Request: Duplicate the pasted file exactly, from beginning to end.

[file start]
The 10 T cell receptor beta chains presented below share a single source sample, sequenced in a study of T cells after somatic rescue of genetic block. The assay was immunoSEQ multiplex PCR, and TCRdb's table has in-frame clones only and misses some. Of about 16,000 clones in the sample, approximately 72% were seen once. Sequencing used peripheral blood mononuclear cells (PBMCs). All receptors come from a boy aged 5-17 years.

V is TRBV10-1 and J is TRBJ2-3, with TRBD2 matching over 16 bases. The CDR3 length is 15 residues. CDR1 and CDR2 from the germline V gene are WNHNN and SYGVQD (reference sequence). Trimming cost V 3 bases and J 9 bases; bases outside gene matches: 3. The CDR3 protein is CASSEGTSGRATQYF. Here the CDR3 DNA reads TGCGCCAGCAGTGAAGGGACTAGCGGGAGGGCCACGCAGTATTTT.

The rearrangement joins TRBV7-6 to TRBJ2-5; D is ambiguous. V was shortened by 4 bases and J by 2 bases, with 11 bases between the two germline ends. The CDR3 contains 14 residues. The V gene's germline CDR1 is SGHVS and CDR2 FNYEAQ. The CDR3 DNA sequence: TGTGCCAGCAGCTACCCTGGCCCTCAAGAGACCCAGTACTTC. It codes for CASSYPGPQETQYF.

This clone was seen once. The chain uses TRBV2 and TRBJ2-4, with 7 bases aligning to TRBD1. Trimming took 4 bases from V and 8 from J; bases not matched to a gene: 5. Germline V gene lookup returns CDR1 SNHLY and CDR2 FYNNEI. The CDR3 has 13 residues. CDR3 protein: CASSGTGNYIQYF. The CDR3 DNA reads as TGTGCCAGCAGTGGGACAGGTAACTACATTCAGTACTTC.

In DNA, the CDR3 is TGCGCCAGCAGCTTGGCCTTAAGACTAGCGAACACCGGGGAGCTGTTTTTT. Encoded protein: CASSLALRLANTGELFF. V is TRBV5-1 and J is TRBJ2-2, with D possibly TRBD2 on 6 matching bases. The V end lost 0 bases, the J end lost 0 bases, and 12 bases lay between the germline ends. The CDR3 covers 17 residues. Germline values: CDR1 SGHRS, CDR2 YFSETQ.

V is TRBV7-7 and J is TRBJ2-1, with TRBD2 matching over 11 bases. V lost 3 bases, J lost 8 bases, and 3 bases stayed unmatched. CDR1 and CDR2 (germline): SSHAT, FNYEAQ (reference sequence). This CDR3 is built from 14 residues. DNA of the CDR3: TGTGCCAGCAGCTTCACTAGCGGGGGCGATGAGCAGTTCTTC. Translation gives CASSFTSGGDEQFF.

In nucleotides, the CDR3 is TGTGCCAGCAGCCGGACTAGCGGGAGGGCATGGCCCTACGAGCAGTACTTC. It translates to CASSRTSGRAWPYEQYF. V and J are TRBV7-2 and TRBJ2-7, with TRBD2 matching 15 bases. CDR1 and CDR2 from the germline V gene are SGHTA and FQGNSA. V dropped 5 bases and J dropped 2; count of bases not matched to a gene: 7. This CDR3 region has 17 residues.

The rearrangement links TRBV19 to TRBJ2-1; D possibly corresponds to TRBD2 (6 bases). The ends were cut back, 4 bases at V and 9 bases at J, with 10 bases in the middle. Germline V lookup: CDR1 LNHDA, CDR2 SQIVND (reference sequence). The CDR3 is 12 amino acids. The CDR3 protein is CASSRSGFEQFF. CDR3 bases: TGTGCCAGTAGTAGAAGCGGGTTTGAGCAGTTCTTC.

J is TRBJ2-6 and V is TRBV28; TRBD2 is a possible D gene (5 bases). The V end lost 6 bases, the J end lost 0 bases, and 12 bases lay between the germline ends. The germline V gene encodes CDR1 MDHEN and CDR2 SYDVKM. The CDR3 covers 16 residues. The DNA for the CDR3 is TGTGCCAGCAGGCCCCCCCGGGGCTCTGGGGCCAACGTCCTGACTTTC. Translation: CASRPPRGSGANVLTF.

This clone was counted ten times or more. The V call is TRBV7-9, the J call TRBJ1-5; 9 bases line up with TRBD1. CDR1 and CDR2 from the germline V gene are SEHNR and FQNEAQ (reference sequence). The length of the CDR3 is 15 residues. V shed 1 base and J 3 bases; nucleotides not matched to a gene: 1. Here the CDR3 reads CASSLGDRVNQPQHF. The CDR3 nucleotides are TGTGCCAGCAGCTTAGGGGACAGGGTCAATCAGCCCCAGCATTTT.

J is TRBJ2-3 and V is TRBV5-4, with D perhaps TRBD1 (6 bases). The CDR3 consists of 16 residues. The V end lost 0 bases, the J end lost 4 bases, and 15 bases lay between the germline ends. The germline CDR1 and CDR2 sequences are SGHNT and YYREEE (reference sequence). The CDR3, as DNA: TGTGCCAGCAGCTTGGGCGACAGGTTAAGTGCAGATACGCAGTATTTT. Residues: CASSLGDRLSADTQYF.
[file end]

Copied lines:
The 10 T cell receptor beta chains presented below share a single source sample, sequenced in a study of T cells after somatic rescue of genetic block. The assay was immunoSEQ multiplex PCR, and TCRdb's table has in-frame clones only and misses some. Of about 16,000 clones in the sample, approximately 72% were seen once. Sequencing used peripheral blood mononuclear cells (PBMCs). All receptors come from a boy aged 5-17 years.

V is TRBV10-1 and J is TRBJ2-3, with TRBD2 matching over 16 bases. The CDR3 length is 15 residues. CDR1 and CDR2 from the germline V gene are WNHNN and SYGVQD (reference sequence). Trimming cost V 3 bases and J 9 bases; bases outside gene matches: 3. The CDR3 protein is CASSEGTSGRATQYF. Here the CDR3 DNA reads TGCGCCAGCAGTGAAGGGACTAGCGGGAGGGCCACGCAGTATTTT.

The rearrangement joins TRBV7-6 to TRBJ2-5; D is ambiguous. V was shortened by 4 bases and J by 2 bases, with 11 bases between the two germline ends. The CDR3 contains 14 residues. The V gene's germline CDR1 is SGHVS and CDR2 FNYEAQ. The CDR3 DNA sequence: TGTGCCAGCAGCTACCCTGGCCCTCAAGAGACCCAGTACTTC. It codes for CASSYPGPQETQYF.

This clone was seen once. The chain uses TRBV2 and TRBJ2-4, with 7 bases aligning to TRBD1. Trimming took 4 bases from V and 8 from J; bases not matched to a gene: 5. Germline V gene lookup returns CDR1 SNHLY and CDR2 FYNNEI. The CDR3 has 13 residues. CDR3 protein: CASSGTGNYIQYF. The CDR3 DNA reads as TGTGCCAGCAGTGGGACAGGTAACTACATTCAGTACTTC.

In DNA, the CDR3 is TGCGCCAGCAGCTTGGCCTTAAGACTAGCGAACACCGGGGAGCTGTTTTTT. Encoded protein: CASSLALRLANTGELFF. V is TRBV5-1 and J is TRBJ2-2, with D possibly TRBD2 on 6 matching bases. The V end lost 0 bases, the J end lost 0 bases, and 12 bases lay between the germline ends. The CDR3 covers 17 residues. Germline values: CDR1 SGHRS, CDR2 YFSETQ.

V is TRBV7-7 and J is TRBJ2-1, with TRBD2 matching over 11 bases. V lost 3 bases, J lost 8 bases, and 3 bases stayed unmatched. CDR1 and CDR2 (germline): SSHAT, FNYEAQ (reference sequence). This CDR3 is built from 14 residues. DNA of the CDR3: TGTGCCAGCAGCTTCACTAGCGGGGGCGATGAGCAGTTCTTC. Translation gives CASSFTSGGDEQFF.

In nucleotides, the CDR3 is TGTGCCAGCAGCCGGACTAGCGGGAGGGCATGGCCCTACGAGCAGTACTTC. It translates to CASSRTSGRAWPYEQYF. V and J are TRBV7-2 and TRBJ2-7, with TRBD2 matching 15 bases. CDR1 and CDR2 from the germline V gene are SGHTA and FQGNSA. V dropped 5 bases and J dropped 2; count of bases not matched to a gene: 7. This CDR3 region has 17 residues.

The rearrangement links TRBV19 to TRBJ2-1; D possibly corresponds to TRBD2 (6 bases). The ends were cut back, 4 bases at V and 9 bases at J, with 10 bases in the middle. Germline V lookup: CDR1 LNHDA, CDR2 SQIVND (reference sequence). The CDR3 is 12 amino acids. The CDR3 protein is CASSRSGFEQFF. CDR3 bases: TGTGCCAGTAGTAGAAGCGGGTTTGAGCAGTTCTTC.

J is TRBJ2-6 and V is TRBV28; TRBD2 is a possible D gene (5 bases). The V end lost 6 bases, the J end lost 0 bases, and 12 bases lay between the germline ends. The germline V gene encodes CDR1 MDHEN and CDR2 SYDVKM. The CDR3 covers 16 residues. The DNA for the CDR3 is TGTGCCAGCAGGCCCCCCCGGGGCTCTGGGGCCAACGTCCTGACTTTC. Translation: CASRPPRGSGANVLTF.

This clone was counted ten times or more. The V call is TRBV7-9, the J call TRBJ1-5; 9 bases line up with TRBD1. CDR1 and CDR2 from the germline V gene are SEHNR and FQNEAQ (reference sequence). The length of the CDR3 is 15 residues. V shed 1 base and J 3 bases; nucleotides not matched to a gene: 1. Here the CDR3 reads CASSLGDRVNQPQHF. The CDR3 nucleotides are TGTGCCAGCAGCTTAGGGGACAGGGTCAATCAGCCCCAGCATTTT.

J is TRBJ2-3 and V is TRBV5-4, with D perhaps TRBD1 (6 bases). The CDR3 consists of 16 residues. The V end lost 0 bases, the J end lost 4 bases, and 15 bases lay between the germline ends. The germline CDR1 and CDR2 sequences are SGHNT and YYREEE (reference sequence). The CDR3, as DNA: TGTGCCAGCAGCTTGGGCGACAGGTTAAGTGCAGATACGCAGTATTTT. Residues: CASSLGDRLSADTQYF.